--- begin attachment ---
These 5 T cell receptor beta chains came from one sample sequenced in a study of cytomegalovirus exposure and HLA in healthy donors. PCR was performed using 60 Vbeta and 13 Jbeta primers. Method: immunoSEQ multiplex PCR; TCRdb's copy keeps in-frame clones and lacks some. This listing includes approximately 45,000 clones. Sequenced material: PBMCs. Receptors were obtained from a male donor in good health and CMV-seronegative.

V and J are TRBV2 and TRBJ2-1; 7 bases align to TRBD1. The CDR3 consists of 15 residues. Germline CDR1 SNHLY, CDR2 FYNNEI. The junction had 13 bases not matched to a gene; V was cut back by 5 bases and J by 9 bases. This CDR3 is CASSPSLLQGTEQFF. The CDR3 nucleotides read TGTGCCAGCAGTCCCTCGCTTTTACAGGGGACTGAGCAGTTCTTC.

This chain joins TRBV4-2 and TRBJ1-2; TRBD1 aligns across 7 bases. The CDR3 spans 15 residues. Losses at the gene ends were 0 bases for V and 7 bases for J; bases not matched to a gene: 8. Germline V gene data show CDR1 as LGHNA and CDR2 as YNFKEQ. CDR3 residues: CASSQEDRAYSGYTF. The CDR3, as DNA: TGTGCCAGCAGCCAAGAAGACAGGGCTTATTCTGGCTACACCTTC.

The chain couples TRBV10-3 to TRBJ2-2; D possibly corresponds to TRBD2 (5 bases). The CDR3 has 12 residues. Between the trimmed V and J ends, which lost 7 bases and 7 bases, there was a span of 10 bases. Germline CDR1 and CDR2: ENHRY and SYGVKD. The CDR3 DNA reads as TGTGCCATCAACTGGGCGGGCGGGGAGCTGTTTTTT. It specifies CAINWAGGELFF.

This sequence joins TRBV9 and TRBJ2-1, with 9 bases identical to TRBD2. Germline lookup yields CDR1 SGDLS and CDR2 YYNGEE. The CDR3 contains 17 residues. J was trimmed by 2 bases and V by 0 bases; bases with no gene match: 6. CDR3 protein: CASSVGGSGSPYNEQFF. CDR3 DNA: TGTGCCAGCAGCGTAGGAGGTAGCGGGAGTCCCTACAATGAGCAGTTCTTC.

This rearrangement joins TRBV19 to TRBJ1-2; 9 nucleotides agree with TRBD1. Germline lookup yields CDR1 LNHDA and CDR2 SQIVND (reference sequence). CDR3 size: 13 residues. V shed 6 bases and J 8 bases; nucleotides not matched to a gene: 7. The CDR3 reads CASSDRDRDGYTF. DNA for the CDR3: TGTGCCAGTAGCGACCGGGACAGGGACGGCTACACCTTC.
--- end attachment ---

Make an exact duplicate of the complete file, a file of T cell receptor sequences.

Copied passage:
These 5 T cell receptor beta chains came from one sample sequenced in a study of cytomegalovirus exposure and HLA in healthy donors. PCR was performed using 60 Vbeta and 13 Jbeta primers. Method: immunoSEQ multiplex PCR; TCRdb's copy keeps in-frame clones and lacks some. This listing includes approximately 45,000 clones. Sequenced material: PBMCs. Receptors were obtained from a male donor in good health and CMV-seronegative.

V and J are TRBV2 and TRBJ2-1; 7 bases align to TRBD1. The CDR3 consists of 15 residues. Germline CDR1 SNHLY, CDR2 FYNNEI. The junction had 13 bases not matched to a gene; V was cut back by 5 bases and J by 9 bases. This CDR3 is CASSPSLLQGTEQFF. The CDR3 nucleotides read TGTGCCAGCAGTCCCTCGCTTTTACAGGGGACTGAGCAGTTCTTC.

This chain joins TRBV4-2 and TRBJ1-2; TRBD1 aligns across 7 bases. The CDR3 spans 15 residues. Losses at the gene ends were 0 bases for V and 7 bases for J; bases not matched to a gene: 8. Germline V gene data show CDR1 as LGHNA and CDR2 as YNFKEQ. CDR3 residues: CASSQEDRAYSGYTF. The CDR3, as DNA: TGTGCCAGCAGCCAAGAAGACAGGGCTTATTCTGGCTACACCTTC.

The chain couples TRBV10-3 to TRBJ2-2; D possibly corresponds to TRBD2 (5 bases). The CDR3 has 12 residues. Between the trimmed V and J ends, which lost 7 bases and 7 bases, there was a span of 10 bases. Germline CDR1 and CDR2: ENHRY and SYGVKD. The CDR3 DNA reads as TGTGCCATCAACTGGGCGGGCGGGGAGCTGTTTTTT. It specifies CAINWAGGELFF.

This sequence joins TRBV9 and TRBJ2-1, with 9 bases identical to TRBD2. Germline lookup yields CDR1 SGDLS and CDR2 YYNGEE. The CDR3 contains 17 residues. J was trimmed by 2 bases and V by 0 bases; bases with no gene match: 6. CDR3 protein: CASSVGGSGSPYNEQFF. CDR3 DNA: TGTGCCAGCAGCGTAGGAGGTAGCGGGAGTCCCTACAATGAGCAGTTCTTC.

This rearrangement joins TRBV19 to TRBJ1-2; 9 nucleotides agree with TRBD1. Germline lookup yields CDR1 LNHDA and CDR2 SQIVND (reference sequence). CDR3 size: 13 residues. V shed 6 bases and J 8 bases; nucleotides not matched to a gene: 7. The CDR3 reads CASSDRDRDGYTF. DNA for the CDR3: TGTGCCAGTAGCGACCGGGACAGGGACGGCTACACCTTC.